Owners of books and music in physical media form need not fear if ever they decide to sell, rent, or otherwise dispose of these copyright-protected materials. The first-sale doctrine permits such activities by extinguishing a copyright owner’s exclusive right of distribution of copyrighted items that have been lawfully sold or transferred. However, according to a recent federal court ruling, Capitol Records, LLC. v. ReDigi Inc., No. 12 Civ. 95 (S.D.N.Y. March 30, 2012) owners of digital versions of the same works may find it more difficult to sell, rent, or otherwise dispose of their digital files.

ReDigi Inc. (“ReDigi”) is a marketplace for buyers and sellers of “used” digital music files. Users can sell their legally purchased digital music by installing ReDigi’s “Media Manager” software. This software scans the user’s hard drive for digital music files purchased from iTunes, and will mark these as being eligible for sale. To avoid the possibility of copyright infringement, the Media Manager software considers all other digital music files, e.g. files downloaded from CDs or from other file-sharing websites, as ineligible for sale. The seller can then upload the eligible files onto ReDigi’s server. The Media Manager software monitors the seller’s computer to ensure that the uploaded files have not been retained. Other users can then purchase the digital music by downloading the files from the server.

In January 2012, Capitol Records, LLC (“Capitol”) brought suit against ReDigi, accusing ReDigi of violating Capitol’s exclusive rights of reproduction and distribution of many of its sound recordings. In his March 30 ruling, Southern District of New York District Court Judge Richard J. Sullivan agreed with Capitol, granting its summary judgment motion “on its claims for ReDigi’s direct, contributory, and vicarious infringement of [Capitol’s] distribution and reproduction rights.”

Judge Sullivan, citing the laws of physics, noted the impossibility of transferring a “material object” over the Internet. A file sent over the Internet from Point A to Point B is not a simple transfer of the same “material object.” Instead, it is a reproduction of the file from Point A, made at Point B. Therefore, the uploading and downloading of digital media files sold in ReDigi’s marketplace are, in essence, a combination of (unauthorized) reproductions and the distribution of those reproductions. Accordingly, the Court ruled that ReDigi violated Capitol’s digital media reproduction and distribution rights.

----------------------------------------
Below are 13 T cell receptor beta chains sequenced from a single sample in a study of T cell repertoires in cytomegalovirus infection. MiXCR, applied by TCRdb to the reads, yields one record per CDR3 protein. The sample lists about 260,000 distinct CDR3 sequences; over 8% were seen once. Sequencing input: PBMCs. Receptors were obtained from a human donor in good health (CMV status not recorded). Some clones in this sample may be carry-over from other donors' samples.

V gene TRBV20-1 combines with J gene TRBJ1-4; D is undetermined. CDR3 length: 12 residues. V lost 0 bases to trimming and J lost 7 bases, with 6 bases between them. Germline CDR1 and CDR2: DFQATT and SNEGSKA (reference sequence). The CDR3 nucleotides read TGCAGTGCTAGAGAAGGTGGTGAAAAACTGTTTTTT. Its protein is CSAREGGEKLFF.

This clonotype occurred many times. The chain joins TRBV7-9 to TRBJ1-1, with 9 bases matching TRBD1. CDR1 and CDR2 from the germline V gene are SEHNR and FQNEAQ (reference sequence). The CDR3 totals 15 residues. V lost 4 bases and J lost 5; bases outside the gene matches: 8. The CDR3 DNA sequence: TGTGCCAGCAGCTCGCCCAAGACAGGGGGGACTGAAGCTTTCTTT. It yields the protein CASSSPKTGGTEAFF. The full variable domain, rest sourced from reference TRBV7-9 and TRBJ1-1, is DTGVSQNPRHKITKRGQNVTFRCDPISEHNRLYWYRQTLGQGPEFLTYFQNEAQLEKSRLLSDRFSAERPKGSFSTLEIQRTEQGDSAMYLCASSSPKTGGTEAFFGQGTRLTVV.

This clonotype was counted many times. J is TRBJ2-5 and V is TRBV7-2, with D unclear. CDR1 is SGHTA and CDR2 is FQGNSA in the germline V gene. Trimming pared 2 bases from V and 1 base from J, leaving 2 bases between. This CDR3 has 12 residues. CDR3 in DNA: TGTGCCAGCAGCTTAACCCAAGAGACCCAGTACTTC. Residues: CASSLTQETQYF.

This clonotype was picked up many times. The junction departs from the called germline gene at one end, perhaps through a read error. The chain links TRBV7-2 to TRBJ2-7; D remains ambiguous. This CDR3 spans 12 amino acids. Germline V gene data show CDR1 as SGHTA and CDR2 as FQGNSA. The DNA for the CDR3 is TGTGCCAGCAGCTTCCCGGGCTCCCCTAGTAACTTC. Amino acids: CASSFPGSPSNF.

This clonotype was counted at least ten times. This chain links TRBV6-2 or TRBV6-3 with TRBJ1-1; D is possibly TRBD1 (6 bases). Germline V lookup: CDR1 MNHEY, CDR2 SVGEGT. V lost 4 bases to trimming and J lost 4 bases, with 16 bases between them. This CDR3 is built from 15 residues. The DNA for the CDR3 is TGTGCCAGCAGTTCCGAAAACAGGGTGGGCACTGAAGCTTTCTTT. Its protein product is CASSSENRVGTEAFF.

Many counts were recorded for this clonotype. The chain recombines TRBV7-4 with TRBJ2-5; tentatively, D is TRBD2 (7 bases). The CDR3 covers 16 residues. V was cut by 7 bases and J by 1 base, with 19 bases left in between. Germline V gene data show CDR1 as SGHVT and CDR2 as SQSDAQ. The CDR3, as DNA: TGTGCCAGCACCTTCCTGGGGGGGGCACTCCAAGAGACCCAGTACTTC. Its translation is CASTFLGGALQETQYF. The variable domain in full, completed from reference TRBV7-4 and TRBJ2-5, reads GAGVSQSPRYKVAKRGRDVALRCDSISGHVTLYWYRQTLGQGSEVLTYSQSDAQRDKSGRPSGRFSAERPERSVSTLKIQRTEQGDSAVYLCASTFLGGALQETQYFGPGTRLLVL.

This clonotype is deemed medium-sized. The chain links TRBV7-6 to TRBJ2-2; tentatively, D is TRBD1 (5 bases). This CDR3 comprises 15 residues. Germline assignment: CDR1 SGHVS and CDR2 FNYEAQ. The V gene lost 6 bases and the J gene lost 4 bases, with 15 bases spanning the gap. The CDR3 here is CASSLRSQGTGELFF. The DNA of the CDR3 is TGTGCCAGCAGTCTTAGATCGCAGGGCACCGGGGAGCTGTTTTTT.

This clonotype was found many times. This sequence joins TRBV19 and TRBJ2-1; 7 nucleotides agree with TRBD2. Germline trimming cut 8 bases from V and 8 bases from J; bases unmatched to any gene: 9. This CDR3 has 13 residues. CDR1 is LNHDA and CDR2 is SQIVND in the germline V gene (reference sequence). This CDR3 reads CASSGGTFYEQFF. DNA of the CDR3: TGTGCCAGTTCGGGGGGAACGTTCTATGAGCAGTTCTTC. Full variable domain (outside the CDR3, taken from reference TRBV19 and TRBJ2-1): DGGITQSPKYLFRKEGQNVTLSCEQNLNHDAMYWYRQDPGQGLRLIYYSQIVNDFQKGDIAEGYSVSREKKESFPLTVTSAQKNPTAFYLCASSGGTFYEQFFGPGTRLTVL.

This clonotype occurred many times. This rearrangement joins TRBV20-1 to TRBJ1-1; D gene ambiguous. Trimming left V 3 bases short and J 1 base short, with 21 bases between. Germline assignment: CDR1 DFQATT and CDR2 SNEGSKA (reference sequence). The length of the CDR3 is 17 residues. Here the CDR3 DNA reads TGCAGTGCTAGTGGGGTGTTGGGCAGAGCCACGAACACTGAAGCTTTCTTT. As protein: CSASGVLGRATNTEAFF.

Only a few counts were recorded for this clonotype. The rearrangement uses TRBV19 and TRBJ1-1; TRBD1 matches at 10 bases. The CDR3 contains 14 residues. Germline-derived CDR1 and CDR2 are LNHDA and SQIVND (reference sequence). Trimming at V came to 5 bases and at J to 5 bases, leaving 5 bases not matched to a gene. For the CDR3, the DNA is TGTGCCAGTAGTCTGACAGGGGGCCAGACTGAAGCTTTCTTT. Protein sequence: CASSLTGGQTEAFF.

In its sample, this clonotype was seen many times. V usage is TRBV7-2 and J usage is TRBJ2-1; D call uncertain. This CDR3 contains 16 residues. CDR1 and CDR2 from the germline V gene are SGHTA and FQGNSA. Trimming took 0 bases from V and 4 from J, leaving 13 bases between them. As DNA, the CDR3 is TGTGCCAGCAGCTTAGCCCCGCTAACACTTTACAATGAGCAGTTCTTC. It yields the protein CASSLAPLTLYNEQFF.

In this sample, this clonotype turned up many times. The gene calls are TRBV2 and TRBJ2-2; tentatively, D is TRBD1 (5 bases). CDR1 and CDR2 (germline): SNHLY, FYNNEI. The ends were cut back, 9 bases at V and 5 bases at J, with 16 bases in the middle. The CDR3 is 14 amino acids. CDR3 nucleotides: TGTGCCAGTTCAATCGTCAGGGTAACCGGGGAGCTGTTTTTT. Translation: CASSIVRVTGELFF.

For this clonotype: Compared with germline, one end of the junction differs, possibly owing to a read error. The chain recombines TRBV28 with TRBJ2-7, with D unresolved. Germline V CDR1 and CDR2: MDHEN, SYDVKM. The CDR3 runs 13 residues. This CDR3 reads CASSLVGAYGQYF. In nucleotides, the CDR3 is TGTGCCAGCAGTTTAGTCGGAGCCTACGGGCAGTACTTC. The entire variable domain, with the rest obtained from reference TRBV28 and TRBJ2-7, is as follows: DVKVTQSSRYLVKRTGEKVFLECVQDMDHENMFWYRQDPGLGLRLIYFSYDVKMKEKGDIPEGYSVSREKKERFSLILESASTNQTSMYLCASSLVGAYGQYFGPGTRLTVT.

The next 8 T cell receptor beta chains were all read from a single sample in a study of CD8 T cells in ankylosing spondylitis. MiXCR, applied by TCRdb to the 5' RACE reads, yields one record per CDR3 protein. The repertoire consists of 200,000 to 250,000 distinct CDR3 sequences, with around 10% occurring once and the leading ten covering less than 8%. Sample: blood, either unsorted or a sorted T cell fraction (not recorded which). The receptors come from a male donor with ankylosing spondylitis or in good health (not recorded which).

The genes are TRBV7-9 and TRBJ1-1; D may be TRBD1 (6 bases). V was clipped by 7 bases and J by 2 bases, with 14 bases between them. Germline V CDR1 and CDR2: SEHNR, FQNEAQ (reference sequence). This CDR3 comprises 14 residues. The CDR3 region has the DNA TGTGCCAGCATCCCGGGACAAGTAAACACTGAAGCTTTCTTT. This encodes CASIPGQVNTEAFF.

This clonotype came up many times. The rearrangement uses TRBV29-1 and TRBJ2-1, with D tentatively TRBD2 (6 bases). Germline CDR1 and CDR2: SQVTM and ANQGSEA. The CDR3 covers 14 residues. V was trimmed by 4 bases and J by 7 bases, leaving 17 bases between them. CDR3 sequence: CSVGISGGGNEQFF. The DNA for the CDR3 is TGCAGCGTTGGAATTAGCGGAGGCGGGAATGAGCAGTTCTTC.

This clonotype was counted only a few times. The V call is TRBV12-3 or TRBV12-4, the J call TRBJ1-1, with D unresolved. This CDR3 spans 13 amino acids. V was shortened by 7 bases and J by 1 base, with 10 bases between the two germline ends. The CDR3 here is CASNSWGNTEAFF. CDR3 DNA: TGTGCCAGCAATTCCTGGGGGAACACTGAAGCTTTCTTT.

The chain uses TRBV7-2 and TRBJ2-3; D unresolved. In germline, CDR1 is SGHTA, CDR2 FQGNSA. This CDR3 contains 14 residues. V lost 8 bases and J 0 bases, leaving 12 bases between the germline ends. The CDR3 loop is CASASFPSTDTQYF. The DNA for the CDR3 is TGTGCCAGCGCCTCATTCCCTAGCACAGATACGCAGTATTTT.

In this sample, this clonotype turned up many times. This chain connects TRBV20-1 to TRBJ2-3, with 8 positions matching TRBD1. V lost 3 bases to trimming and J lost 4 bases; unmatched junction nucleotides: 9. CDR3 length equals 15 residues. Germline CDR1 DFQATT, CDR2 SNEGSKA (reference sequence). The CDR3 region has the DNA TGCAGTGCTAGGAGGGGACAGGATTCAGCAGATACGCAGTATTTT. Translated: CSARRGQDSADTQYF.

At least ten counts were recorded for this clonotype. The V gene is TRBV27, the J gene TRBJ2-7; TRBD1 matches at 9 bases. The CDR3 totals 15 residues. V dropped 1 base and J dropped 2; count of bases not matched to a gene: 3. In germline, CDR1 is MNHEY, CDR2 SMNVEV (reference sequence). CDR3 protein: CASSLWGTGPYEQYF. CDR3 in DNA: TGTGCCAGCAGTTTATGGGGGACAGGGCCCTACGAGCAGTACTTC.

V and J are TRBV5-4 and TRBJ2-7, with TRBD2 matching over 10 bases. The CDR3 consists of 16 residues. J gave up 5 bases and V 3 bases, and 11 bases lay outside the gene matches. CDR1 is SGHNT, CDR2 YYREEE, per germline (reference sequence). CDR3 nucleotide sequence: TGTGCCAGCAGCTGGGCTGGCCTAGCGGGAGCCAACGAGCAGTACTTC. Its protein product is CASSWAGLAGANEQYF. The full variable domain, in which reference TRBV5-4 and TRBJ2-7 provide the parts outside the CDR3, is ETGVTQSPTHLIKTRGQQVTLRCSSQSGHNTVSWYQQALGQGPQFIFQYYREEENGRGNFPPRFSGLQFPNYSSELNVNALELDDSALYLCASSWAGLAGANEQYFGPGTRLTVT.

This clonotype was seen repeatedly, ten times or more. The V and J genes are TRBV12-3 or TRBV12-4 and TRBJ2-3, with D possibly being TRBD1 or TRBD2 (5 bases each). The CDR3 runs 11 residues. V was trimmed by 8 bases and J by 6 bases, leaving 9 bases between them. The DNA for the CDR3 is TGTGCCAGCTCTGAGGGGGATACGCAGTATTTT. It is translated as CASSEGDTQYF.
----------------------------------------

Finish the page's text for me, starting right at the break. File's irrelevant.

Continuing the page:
Under U.S. copyright law, the first-sale defense can be asserted by owners of a copyrighted item “lawfully made under this title . . . .” 17 U.S.C. § 109(a). This defense only applies against assertions of infringement of a copyright holder’s right of distribution. Because the Court ruled that digital music files sold by ReDigi’s marketplace were not “lawfully made,” but instead were unauthorized reproductions, the first-sale defense could not be asserted.

So what does this mean to owners of lawfully purchased digital media who wish to sell their files? For now, selling the hard drive where the files reside may be the safest option, barring a contractual arrangement with the copyright owner, to avoid infringement.

ReDigi plans to appeal this decision, and has, since June 2012, been implementing ReDigi 2.0, which purportedly does not involve user and seller uploading and downloading.

Gibbons will continue to monitor developments concerning the first-sale doctrine and other copyright issues involving digital media.

James J. Kang is an Apprentice in the Gibbons Intellectual Property Department. Catherine M.C. Farrelly, a former Director in the Gibbons Intellectual Property Department, co-authored this post.